Covenant House workers make their rounds twice a day; once in the morning from 8 a.m. to 10 a.m. and again in the evening from 6 p.m. to 10 p.m. Schopman says she finds the night outreach most effective, but mornings are also crucial.

“There’s a team that goes out in the morning to connect with the kids just waking up, who have been sleeping under the bridges, to let them know we’re open at 10 and they can come see us,” she says. “A lot of times if kids run away from other provinces, they end up coming off the bus first thing in the morning and that’s the best way to catch them, before they end up potentially going down the path of being on the street. Apparently, if you reach a youth before they spend four days on the street, they actually have a higher success rate than if they spend more than four days sleeping outside.”

Schopman says despite the potential risks of her work, she is rarely afraid.

“We’re trained in non-violent crisis intervention, we’re trained to do restraints; we don’t do that, but I know how to fend off someone who’s going to come at me,” she says. “I’ve been in alleys in the downtown east side where I’ve watched people shoot up, and they’re in their world; they don’t want to hurt me. It’s not like the stories you hear of people running around, trying to stab you with needles; that doesn’t happen. You just have to be smart and use your common sense.”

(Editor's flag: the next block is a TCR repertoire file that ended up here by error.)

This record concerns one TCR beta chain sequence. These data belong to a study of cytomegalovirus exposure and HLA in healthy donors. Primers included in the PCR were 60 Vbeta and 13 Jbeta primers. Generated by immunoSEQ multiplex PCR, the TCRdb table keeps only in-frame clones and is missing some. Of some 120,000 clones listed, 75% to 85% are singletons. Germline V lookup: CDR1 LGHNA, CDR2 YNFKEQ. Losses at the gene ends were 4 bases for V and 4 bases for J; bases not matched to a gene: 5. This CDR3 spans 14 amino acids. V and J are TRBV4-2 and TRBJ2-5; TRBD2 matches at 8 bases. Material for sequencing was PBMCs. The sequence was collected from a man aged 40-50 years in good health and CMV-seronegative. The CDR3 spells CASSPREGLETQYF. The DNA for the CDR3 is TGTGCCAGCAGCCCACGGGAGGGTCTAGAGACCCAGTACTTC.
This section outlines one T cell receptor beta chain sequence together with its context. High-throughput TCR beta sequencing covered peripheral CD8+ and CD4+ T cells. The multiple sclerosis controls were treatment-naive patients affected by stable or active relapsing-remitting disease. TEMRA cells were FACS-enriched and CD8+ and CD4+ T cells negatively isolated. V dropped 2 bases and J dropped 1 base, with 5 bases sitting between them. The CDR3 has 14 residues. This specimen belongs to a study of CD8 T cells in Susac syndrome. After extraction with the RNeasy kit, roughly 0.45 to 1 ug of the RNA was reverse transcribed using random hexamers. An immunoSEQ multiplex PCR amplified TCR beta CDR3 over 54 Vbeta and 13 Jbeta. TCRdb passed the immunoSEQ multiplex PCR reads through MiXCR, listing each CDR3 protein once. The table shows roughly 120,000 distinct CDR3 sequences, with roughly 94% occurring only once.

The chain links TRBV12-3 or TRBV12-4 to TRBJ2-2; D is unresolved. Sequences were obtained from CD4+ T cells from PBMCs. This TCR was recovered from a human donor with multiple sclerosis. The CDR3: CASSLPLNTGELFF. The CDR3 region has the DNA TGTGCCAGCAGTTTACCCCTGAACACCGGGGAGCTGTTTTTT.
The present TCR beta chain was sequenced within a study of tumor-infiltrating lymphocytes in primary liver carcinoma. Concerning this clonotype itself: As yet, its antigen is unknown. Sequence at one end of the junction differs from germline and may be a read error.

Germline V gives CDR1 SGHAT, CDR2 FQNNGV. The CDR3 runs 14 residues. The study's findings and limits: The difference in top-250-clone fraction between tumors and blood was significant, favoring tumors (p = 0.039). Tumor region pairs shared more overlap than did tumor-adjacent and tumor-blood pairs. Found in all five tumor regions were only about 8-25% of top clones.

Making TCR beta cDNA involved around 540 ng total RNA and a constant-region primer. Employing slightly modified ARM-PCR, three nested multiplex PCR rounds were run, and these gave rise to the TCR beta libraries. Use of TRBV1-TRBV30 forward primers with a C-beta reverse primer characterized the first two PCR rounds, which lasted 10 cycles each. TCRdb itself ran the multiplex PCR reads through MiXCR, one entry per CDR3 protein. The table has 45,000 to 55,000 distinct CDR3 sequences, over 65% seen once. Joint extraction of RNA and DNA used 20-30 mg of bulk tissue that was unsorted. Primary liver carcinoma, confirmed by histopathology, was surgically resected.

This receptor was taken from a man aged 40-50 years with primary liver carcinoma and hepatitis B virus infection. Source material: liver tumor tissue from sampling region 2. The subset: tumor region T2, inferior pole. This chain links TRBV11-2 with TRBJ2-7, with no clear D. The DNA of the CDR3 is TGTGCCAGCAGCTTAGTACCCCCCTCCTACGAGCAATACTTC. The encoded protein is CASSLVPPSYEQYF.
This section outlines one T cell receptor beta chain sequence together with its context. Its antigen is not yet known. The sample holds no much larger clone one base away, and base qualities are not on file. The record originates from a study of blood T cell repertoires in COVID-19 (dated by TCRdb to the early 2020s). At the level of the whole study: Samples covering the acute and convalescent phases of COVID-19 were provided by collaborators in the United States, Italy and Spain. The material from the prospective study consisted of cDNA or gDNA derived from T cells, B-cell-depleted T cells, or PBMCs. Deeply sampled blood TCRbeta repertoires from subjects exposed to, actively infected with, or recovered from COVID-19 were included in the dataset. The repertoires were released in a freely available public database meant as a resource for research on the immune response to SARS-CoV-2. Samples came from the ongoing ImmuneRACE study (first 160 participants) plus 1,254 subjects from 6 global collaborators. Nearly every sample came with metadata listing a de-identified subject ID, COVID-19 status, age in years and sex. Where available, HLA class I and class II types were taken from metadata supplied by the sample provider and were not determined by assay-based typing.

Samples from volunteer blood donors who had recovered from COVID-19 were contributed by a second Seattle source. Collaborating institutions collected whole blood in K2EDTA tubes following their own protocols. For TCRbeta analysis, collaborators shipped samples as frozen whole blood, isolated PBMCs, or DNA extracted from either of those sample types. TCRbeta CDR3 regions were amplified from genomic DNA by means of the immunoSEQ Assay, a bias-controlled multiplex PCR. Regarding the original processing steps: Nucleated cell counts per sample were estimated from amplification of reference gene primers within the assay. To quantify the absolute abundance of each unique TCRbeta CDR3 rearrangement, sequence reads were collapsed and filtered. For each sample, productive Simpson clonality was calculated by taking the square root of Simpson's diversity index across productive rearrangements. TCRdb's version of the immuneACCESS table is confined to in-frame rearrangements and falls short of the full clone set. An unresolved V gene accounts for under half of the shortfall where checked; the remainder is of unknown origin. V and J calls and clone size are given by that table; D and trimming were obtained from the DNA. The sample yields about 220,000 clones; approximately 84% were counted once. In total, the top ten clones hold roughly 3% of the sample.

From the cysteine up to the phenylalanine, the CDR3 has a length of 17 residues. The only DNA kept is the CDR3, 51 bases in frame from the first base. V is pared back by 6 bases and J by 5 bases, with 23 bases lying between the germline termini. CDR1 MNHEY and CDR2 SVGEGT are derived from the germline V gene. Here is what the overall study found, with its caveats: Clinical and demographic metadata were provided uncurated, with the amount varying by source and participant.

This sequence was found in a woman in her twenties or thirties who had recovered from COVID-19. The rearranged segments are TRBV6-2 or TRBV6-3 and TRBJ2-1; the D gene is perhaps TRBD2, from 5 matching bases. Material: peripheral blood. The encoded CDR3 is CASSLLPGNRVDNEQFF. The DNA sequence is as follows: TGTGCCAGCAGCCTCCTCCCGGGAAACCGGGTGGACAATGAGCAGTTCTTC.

Schopman soon realized the youth she was helping needed a permanent solution to their living situation. So she created a housing program within Covenant House that has shown success.

“It’s great to get all these people off the street, but if they can’t find housing, what’s the point? We’re just Band-Aiding the problem,” she says. “The housing market in Vancouver is so difficult; for me it was difficult. Can you imagine a youth who has no housing experience, doesn’t know how to communicate, doesn’t know how to dress, has been sleeping outside and has never had an alarm clock to try and find a house?”

Schopman says her first client for the housing program had been sleeping under bridges, was addicted to various drugs including crystal meth, and worked hard to transform his life. After three years, he has remained on track and is still living in the house found for him.

Schopman has a few ideas of why so many kids wind up on the street: family breakdown, abuse, mental health, addiction.

“That’s the problem we were seeing: we would find these 13-, 14-year-olds that have run away because of abuse, alcoholism, fighting, and their thought process is ‘I would rather sleep out here than live in my home.’” she says. “Is it right for a 13-year-old to be sleeping and shooting up heroin in a back alley? No. But my goal, no matter what job I’m doing or where I’m at, is to build a relationship with this young person. I want to work for them; I want them to know that I’m a safe person that they can come to, talk to, get support if they need it and when they’re ready.”